Did Oregon Support System Fail Colt Lyerla?
By Chris Mahr
Colt Lyerla’s Oregon career was supposed to be so much more than it actually was.
A scary mix of size (6-foot-5 and 250 pounds), speed and athleticism, his game-changing skills at tight end were well in line with a Ducks team that had game-changers at every other position on offense. He was the top Class of 2011 prospect in the state of Oregon and the No. 2 tight end recruit in the country.
He lived up to expectations with 11 TDs in his first two seasons. But because of self-inflicted wounds from the past seven months, he’ll mostly be remembered for being a sideshow.
While Lyerla’s inability to get his head on straight was definitely disconcerting (more on that later), that’s not what saddens me most about the demise of his Ducks career. What saddens me most is how he’s just the latest troubled college football player for whom a support system from his own program was glaringly absent.
The video above was shot by The Oregonian on October 24th, one day after Lyerla had been arrested for cocaine possession in Lane (OR) County and 17 days after his departure from the Oregon football program. While head coach Mark Helfrich and Lyerla’s former teammates expressed hope that he could recover from this latest setback, none of them seemed at all willing to extend a helping hand.
Perhaps that was borne out of frustration that Lyerla had blown previous opportunities to get his act together. Then-head coach Chip Kelly flew in former NBA player Chris Herren - who now makes a living as a motivational speaker, drawing upon his experiences as a former drug addict for material - to address the team in February 2012, although it’s not clear if it was Lyerla specifically that Kelly was trying to reach. Lyerla was also cited for four driving infractions in a 24-month period, resulting in the suspension of his driver’s license on October 11th. He had also caused a stir on Twitter on March when he suggested that the Sandy Hook Elementary School shootings were a government conspiracy.
Evidently it was a continuation of personal, off-the-field problems that had plagued Lyerla since his high school career in Hillsboro, OR - ones caused by his parents’ divorce in 2001 as well as the family’s financial and legal troubles. Those closest to Lyerla in high school speculate that the pressure of using football to deliver his family from their troubles was too much for him.
Tyler Kemhus, an assistant coach at Hillsboro High when Lyerla played there, recently told The Oregonian, “What I hope happens is that people who were his biggest fans when he was doing well continue to be supportive of him and not bash him. When things are good everyone wants to be your friend, and when things go bad everyone starts throwing stones, basically.”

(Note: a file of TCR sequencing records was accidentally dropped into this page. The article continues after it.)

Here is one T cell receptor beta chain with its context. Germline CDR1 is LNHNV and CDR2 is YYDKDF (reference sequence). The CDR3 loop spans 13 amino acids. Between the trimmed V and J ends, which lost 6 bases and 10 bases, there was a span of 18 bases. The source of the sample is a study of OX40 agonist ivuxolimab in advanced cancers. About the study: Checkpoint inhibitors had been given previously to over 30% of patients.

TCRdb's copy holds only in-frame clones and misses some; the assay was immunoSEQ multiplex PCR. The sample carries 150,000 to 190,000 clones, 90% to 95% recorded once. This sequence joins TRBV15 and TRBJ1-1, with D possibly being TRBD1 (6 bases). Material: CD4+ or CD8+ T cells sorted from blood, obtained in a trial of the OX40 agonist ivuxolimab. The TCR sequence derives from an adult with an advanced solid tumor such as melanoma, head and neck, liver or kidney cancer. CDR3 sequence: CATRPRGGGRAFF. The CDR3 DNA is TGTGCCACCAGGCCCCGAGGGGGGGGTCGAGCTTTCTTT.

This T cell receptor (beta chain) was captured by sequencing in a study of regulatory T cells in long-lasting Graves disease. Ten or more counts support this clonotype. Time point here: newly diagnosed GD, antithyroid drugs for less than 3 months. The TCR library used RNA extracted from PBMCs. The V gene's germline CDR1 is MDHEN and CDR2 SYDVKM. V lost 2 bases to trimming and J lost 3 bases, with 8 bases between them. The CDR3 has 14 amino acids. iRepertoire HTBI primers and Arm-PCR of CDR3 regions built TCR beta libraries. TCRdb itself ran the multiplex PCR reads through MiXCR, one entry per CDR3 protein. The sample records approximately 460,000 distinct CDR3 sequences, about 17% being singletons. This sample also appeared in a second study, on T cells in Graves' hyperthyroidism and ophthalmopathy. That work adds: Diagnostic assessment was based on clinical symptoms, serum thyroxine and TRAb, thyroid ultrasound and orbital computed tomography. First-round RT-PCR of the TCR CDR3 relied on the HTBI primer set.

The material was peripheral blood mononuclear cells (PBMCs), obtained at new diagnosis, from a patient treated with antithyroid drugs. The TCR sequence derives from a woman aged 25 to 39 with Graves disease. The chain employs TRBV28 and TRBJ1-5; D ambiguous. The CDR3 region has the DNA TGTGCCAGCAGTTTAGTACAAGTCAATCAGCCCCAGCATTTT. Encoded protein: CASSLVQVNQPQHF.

What’s sad is that it’s long been a habit of college football teams and fans - a notoriously unforgiving lot by nature (let’s not kid ourselves) - to do just that.
Within a major college football program, the most troubled players are the ones that need the most help. Moreover, they’re also the ones for whom providing help is the most challenging because their problems are often the hardest to fix. And within a team’s regimented schedule, there’s seemingly no time to spend on that.
And here’s another dirty little secret: Fans and teams find it so much easier to help “good guys” who are enduring trying times rather than the troubled ones.
Who can forget just last year, when everyone (including me) rushed to commend the Notre Dame community for rallying behind star LB Manti Te’o, before the whole fake girlfriend hoax was revealed? It was easy to do because Te’o was a “high quality guy” who was committed to his school, did things the right way and so on and so forth. It’s fair to ask whether he would’ve received the same support had his reputation not been as spotless.
Perhaps he would’ve had to deal with the same thing that Lyerla dealt with while he was still an Oregon player and what it appears he’s dealing with now as a recently former one: A support system that isn’t there when he needs it most.
Chris Mahr is the managing editor of Lost Lettermen. His column appears Tuesdays and Thursdays. You can follow him on Twitter at @CMahrtian.
Top Photo Credit: Scott Olmos/USA Today Sports